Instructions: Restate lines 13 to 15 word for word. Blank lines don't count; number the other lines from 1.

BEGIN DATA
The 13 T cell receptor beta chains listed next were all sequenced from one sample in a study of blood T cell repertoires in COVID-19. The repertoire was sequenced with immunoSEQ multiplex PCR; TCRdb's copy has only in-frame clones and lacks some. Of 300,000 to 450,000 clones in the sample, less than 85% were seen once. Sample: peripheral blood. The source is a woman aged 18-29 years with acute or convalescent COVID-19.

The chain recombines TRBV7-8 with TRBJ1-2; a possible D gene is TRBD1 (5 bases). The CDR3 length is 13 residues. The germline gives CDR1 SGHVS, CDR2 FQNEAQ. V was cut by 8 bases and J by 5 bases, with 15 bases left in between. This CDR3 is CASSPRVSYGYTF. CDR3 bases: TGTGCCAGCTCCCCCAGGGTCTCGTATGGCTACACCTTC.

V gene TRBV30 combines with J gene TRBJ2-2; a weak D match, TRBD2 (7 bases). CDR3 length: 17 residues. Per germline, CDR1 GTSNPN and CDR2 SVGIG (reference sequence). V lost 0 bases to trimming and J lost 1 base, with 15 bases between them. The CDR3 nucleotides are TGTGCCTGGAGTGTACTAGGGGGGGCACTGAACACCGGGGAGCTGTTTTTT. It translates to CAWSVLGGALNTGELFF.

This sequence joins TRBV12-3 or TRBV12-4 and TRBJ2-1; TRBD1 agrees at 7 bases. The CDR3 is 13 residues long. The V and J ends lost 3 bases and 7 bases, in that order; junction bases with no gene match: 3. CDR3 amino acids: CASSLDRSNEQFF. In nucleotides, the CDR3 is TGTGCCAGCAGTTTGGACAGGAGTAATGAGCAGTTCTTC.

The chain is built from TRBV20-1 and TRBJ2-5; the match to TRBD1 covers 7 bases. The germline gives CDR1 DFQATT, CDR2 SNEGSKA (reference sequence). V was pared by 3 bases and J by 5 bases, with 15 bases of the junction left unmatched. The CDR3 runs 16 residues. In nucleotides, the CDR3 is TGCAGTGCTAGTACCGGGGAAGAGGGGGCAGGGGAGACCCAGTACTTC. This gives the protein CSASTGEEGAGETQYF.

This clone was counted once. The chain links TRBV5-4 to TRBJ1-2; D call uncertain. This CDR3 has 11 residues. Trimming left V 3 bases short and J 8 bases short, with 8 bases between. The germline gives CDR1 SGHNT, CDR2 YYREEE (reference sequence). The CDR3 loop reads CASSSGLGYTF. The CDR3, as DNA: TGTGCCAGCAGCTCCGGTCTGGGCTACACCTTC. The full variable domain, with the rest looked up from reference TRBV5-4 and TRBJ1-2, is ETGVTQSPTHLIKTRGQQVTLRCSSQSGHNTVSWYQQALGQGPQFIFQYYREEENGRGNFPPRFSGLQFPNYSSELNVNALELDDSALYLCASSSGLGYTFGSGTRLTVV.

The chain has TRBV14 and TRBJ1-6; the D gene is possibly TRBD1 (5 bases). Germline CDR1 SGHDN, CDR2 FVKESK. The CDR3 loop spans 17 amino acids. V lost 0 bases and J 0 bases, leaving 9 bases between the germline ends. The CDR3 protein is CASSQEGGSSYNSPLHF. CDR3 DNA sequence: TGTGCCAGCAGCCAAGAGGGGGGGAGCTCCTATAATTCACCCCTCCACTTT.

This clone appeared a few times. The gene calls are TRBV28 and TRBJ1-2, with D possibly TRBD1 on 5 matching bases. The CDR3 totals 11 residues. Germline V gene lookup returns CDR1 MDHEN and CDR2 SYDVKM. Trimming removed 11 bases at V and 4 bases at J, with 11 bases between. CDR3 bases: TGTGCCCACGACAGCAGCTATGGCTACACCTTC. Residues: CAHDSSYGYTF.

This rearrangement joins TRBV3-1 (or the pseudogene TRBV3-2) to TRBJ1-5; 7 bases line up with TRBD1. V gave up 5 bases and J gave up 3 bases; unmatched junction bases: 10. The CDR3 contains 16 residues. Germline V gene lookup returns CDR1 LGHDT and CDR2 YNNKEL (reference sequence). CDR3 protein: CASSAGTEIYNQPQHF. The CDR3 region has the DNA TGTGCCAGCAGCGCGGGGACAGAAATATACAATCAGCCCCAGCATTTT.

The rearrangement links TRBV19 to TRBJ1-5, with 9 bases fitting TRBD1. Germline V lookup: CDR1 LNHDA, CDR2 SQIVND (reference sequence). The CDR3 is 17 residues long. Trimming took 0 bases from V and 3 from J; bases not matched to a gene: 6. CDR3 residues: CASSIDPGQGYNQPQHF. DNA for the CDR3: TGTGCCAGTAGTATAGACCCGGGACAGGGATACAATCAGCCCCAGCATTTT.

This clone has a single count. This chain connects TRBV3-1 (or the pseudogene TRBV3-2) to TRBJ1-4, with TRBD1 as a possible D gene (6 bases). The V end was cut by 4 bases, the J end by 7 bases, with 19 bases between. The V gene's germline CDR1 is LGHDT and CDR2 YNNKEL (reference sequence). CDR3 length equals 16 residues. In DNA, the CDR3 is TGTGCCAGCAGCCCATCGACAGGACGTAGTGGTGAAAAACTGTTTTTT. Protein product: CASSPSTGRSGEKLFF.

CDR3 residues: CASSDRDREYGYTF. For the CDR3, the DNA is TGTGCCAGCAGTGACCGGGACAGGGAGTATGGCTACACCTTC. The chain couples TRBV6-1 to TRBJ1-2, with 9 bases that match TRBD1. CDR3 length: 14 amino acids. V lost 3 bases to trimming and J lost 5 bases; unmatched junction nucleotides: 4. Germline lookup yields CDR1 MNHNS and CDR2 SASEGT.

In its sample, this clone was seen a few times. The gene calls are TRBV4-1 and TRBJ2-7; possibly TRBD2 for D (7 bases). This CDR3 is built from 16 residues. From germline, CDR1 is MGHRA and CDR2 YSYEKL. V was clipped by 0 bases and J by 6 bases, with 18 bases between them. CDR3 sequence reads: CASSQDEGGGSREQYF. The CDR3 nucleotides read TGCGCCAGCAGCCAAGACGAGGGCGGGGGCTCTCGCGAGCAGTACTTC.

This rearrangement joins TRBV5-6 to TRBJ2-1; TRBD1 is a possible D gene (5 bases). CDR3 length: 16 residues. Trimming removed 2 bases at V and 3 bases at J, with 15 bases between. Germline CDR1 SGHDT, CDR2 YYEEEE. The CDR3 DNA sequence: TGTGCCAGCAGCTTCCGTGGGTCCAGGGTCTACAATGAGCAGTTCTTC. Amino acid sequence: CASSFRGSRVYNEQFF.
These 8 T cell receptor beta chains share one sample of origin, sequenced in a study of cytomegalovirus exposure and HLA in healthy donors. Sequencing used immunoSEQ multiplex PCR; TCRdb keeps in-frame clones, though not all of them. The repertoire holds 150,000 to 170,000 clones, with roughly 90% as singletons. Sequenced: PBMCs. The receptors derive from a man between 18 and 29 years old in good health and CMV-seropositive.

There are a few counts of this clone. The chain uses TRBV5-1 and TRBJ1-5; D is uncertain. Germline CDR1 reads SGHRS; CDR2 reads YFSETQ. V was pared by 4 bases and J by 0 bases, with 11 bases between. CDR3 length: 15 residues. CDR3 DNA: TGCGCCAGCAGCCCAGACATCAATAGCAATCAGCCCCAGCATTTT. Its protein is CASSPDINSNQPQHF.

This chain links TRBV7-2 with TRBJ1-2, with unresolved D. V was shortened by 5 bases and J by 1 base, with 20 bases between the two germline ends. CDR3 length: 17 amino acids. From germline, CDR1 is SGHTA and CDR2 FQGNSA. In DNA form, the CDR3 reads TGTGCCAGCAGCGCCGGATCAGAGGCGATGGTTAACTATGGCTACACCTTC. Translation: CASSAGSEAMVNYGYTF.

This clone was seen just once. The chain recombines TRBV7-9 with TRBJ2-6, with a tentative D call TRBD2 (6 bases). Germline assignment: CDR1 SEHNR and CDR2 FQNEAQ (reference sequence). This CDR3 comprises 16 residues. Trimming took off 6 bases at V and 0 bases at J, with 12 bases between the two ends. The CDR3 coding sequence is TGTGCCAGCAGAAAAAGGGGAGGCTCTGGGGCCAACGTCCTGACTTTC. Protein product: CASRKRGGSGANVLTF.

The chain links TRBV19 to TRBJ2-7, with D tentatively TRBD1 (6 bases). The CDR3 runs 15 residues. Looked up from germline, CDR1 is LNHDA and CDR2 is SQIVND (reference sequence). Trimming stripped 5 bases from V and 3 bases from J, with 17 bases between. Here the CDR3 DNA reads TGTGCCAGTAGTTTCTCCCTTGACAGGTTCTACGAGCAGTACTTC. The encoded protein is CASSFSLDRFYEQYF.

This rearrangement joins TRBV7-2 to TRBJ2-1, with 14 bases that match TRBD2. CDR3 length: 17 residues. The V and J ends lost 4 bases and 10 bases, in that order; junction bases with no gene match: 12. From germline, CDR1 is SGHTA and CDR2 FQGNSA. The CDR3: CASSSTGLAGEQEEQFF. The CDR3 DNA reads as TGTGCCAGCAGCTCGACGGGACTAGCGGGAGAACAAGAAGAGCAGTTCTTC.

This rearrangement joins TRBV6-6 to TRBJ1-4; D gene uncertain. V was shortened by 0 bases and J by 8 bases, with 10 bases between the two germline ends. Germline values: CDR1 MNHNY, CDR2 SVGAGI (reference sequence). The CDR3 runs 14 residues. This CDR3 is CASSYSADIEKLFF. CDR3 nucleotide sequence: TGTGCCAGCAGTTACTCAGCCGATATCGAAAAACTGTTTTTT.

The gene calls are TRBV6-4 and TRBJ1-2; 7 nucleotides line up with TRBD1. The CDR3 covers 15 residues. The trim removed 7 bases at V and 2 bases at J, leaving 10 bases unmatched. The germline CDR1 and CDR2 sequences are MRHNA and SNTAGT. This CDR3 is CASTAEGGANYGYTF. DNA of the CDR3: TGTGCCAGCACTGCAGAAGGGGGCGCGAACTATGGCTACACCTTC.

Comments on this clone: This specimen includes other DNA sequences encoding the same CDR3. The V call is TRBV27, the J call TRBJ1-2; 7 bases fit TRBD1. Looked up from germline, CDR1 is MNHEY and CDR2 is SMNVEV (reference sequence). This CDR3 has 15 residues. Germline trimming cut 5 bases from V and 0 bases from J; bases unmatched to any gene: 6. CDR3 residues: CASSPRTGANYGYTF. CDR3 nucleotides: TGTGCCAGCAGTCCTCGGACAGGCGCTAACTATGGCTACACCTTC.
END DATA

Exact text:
In its sample, this clone was seen a few times. The gene calls are TRBV4-1 and TRBJ2-7; possibly TRBD2 for D (7 bases). This CDR3 is built from 16 residues. From germline, CDR1 is MGHRA and CDR2 YSYEKL. V was clipped by 0 bases and J by 6 bases, with 18 bases between them. CDR3 sequence reads: CASSQDEGGGSREQYF. The CDR3 nucleotides read TGCGCCAGCAGCCAAGACGAGGGCGGGGGCTCTCGCGAGCAGTACTTC.

This rearrangement joins TRBV5-6 to TRBJ2-1; TRBD1 is a possible D gene (5 bases). CDR3 length: 16 residues. Trimming removed 2 bases at V and 3 bases at J, with 15 bases between. Germline CDR1 SGHDT, CDR2 YYEEEE. The CDR3 DNA sequence: TGTGCCAGCAGCTTCCGTGGGTCCAGGGTCTACAATGAGCAGTTCTTC. Amino acid sequence: CASSFRGSRVYNEQFF.
These 8 T cell receptor beta chains share one sample of origin, sequenced in a study of cytomegalovirus exposure and HLA in healthy donors. Sequencing used immunoSEQ multiplex PCR; TCRdb keeps in-frame clones, though not all of them. The repertoire holds 150,000 to 170,000 clones, with roughly 90% as singletons. Sequenced: PBMCs. The receptors derive from a man between 18 and 29 years old in good health and CMV-seropositive.